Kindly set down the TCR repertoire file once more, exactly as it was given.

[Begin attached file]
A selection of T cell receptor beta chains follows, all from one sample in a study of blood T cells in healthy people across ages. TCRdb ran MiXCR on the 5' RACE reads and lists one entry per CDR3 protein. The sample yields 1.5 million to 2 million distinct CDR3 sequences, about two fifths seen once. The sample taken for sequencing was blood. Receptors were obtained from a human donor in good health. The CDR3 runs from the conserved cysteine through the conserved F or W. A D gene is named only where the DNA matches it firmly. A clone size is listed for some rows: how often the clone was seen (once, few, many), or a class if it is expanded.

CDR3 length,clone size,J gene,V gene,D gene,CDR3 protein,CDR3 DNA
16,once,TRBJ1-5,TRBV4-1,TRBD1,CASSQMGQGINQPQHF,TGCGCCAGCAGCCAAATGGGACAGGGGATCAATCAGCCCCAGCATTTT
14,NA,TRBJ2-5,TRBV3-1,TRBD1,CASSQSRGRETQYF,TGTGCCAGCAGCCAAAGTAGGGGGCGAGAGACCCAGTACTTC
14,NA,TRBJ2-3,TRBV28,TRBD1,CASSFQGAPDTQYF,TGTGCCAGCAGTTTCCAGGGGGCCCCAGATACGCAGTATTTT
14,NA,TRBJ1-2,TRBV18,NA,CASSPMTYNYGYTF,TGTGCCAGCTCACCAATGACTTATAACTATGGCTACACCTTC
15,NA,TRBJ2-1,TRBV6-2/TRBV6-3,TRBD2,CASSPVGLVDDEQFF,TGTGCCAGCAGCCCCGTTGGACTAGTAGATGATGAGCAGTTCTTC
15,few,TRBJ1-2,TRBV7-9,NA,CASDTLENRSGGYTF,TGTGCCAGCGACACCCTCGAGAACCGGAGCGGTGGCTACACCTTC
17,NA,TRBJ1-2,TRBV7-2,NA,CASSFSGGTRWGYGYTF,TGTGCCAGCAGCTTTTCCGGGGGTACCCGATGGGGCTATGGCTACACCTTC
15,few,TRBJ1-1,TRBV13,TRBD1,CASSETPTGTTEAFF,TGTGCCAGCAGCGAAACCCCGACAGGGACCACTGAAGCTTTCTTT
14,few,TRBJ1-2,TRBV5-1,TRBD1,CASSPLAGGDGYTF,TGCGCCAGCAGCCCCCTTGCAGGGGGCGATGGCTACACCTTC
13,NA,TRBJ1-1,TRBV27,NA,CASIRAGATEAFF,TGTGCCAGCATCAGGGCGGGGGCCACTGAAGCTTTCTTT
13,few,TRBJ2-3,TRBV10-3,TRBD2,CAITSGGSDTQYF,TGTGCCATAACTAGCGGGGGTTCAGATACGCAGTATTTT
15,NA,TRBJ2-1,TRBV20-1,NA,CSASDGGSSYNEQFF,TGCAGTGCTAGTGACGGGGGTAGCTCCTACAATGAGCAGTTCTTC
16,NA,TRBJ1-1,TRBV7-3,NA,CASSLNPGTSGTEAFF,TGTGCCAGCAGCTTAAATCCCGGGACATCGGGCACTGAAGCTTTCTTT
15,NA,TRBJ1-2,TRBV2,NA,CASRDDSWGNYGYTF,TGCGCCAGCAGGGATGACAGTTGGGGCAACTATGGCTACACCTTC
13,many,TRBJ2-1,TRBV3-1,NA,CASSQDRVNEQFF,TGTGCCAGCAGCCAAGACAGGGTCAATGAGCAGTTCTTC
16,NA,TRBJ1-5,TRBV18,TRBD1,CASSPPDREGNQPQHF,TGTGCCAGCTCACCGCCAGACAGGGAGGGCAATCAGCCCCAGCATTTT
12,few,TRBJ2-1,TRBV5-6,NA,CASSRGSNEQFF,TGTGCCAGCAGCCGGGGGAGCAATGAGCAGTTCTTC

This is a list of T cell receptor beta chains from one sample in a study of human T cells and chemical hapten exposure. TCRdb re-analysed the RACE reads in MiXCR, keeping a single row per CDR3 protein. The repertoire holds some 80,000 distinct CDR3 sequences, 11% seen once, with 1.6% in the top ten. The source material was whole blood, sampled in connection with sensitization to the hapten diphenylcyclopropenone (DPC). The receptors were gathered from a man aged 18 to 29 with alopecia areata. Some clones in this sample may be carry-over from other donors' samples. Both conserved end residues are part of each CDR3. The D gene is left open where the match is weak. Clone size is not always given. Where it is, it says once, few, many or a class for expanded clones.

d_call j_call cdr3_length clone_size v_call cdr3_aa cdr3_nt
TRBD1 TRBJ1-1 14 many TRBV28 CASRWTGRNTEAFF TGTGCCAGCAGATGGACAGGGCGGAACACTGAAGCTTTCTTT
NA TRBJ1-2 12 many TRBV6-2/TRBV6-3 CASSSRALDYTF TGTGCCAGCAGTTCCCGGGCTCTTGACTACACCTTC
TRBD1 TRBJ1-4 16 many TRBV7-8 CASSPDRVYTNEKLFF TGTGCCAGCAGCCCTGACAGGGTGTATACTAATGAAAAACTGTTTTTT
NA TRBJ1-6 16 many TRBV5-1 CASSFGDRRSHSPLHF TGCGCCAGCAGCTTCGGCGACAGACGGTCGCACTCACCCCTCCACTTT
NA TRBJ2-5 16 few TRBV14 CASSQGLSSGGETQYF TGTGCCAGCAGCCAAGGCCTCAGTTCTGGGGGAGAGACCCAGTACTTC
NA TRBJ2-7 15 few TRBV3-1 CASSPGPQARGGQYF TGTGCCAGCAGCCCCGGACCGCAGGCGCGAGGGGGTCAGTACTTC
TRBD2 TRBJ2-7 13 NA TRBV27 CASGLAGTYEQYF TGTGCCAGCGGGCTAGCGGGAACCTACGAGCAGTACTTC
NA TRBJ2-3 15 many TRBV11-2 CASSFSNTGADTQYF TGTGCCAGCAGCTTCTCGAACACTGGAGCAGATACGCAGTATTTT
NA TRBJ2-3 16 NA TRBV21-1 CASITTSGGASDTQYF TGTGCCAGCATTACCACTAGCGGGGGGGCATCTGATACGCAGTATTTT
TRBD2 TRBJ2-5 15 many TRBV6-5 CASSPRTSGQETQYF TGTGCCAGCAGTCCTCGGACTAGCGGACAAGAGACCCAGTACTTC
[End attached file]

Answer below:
A selection of T cell receptor beta chains follows, all from one sample in a study of blood T cells in healthy people across ages. TCRdb ran MiXCR on the 5' RACE reads and lists one entry per CDR3 protein. The sample yields 1.5 million to 2 million distinct CDR3 sequences, about two fifths seen once. The sample taken for sequencing was blood. Receptors were obtained from a human donor in good health. The CDR3 runs from the conserved cysteine through the conserved F or W. A D gene is named only where the DNA matches it firmly. A clone size is listed for some rows: how often the clone was seen (once, few, many), or a class if it is expanded.

CDR3 length,clone size,J gene,V gene,D gene,CDR3 protein,CDR3 DNA
16,once,TRBJ1-5,TRBV4-1,TRBD1,CASSQMGQGINQPQHF,TGCGCCAGCAGCCAAATGGGACAGGGGATCAATCAGCCCCAGCATTTT
14,NA,TRBJ2-5,TRBV3-1,TRBD1,CASSQSRGRETQYF,TGTGCCAGCAGCCAAAGTAGGGGGCGAGAGACCCAGTACTTC
14,NA,TRBJ2-3,TRBV28,TRBD1,CASSFQGAPDTQYF,TGTGCCAGCAGTTTCCAGGGGGCCCCAGATACGCAGTATTTT
14,NA,TRBJ1-2,TRBV18,NA,CASSPMTYNYGYTF,TGTGCCAGCTCACCAATGACTTATAACTATGGCTACACCTTC
15,NA,TRBJ2-1,TRBV6-2/TRBV6-3,TRBD2,CASSPVGLVDDEQFF,TGTGCCAGCAGCCCCGTTGGACTAGTAGATGATGAGCAGTTCTTC
15,few,TRBJ1-2,TRBV7-9,NA,CASDTLENRSGGYTF,TGTGCCAGCGACACCCTCGAGAACCGGAGCGGTGGCTACACCTTC
17,NA,TRBJ1-2,TRBV7-2,NA,CASSFSGGTRWGYGYTF,TGTGCCAGCAGCTTTTCCGGGGGTACCCGATGGGGCTATGGCTACACCTTC
15,few,TRBJ1-1,TRBV13,TRBD1,CASSETPTGTTEAFF,TGTGCCAGCAGCGAAACCCCGACAGGGACCACTGAAGCTTTCTTT
14,few,TRBJ1-2,TRBV5-1,TRBD1,CASSPLAGGDGYTF,TGCGCCAGCAGCCCCCTTGCAGGGGGCGATGGCTACACCTTC
13,NA,TRBJ1-1,TRBV27,NA,CASIRAGATEAFF,TGTGCCAGCATCAGGGCGGGGGCCACTGAAGCTTTCTTT
13,few,TRBJ2-3,TRBV10-3,TRBD2,CAITSGGSDTQYF,TGTGCCATAACTAGCGGGGGTTCAGATACGCAGTATTTT
15,NA,TRBJ2-1,TRBV20-1,NA,CSASDGGSSYNEQFF,TGCAGTGCTAGTGACGGGGGTAGCTCCTACAATGAGCAGTTCTTC
16,NA,TRBJ1-1,TRBV7-3,NA,CASSLNPGTSGTEAFF,TGTGCCAGCAGCTTAAATCCCGGGACATCGGGCACTGAAGCTTTCTTT
15,NA,TRBJ1-2,TRBV2,NA,CASRDDSWGNYGYTF,TGCGCCAGCAGGGATGACAGTTGGGGCAACTATGGCTACACCTTC
13,many,TRBJ2-1,TRBV3-1,NA,CASSQDRVNEQFF,TGTGCCAGCAGCCAAGACAGGGTCAATGAGCAGTTCTTC
16,NA,TRBJ1-5,TRBV18,TRBD1,CASSPPDREGNQPQHF,TGTGCCAGCTCACCGCCAGACAGGGAGGGCAATCAGCCCCAGCATTTT
12,few,TRBJ2-1,TRBV5-6,NA,CASSRGSNEQFF,TGTGCCAGCAGCCGGGGGAGCAATGAGCAGTTCTTC

This is a list of T cell receptor beta chains from one sample in a study of human T cells and chemical hapten exposure. TCRdb re-analysed the RACE reads in MiXCR, keeping a single row per CDR3 protein. The repertoire holds some 80,000 distinct CDR3 sequences, 11% seen once, with 1.6% in the top ten. The source material was whole blood, sampled in connection with sensitization to the hapten diphenylcyclopropenone (DPC). The receptors were gathered from a man aged 18 to 29 with alopecia areata. Some clones in this sample may be carry-over from other donors' samples. Both conserved end residues are part of each CDR3. The D gene is left open where the match is weak. Clone size is not always given. Where it is, it says once, few, many or a class for expanded clones.

d_call j_call cdr3_length clone_size v_call cdr3_aa cdr3_nt
TRBD1 TRBJ1-1 14 many TRBV28 CASRWTGRNTEAFF TGTGCCAGCAGATGGACAGGGCGGAACACTGAAGCTTTCTTT
NA TRBJ1-2 12 many TRBV6-2/TRBV6-3 CASSSRALDYTF TGTGCCAGCAGTTCCCGGGCTCTTGACTACACCTTC
TRBD1 TRBJ1-4 16 many TRBV7-8 CASSPDRVYTNEKLFF TGTGCCAGCAGCCCTGACAGGGTGTATACTAATGAAAAACTGTTTTTT
NA TRBJ1-6 16 many TRBV5-1 CASSFGDRRSHSPLHF TGCGCCAGCAGCTTCGGCGACAGACGGTCGCACTCACCCCTCCACTTT
NA TRBJ2-5 16 few TRBV14 CASSQGLSSGGETQYF TGTGCCAGCAGCCAAGGCCTCAGTTCTGGGGGAGAGACCCAGTACTTC
NA TRBJ2-7 15 few TRBV3-1 CASSPGPQARGGQYF TGTGCCAGCAGCCCCGGACCGCAGGCGCGAGGGGGTCAGTACTTC
TRBD2 TRBJ2-7 13 NA TRBV27 CASGLAGTYEQYF TGTGCCAGCGGGCTAGCGGGAACCTACGAGCAGTACTTC
NA TRBJ2-3 15 many TRBV11-2 CASSFSNTGADTQYF TGTGCCAGCAGCTTCTCGAACACTGGAGCAGATACGCAGTATTTT
NA TRBJ2-3 16 NA TRBV21-1 CASITTSGGASDTQYF TGTGCCAGCATTACCACTAGCGGGGGGGCATCTGATACGCAGTATTTT
TRBD2 TRBJ2-5 15 many TRBV6-5 CASSPRTSGQETQYF TGTGCCAGCAGTCCTCGGACTAGCGGACAAGAGACCCAGTACTTC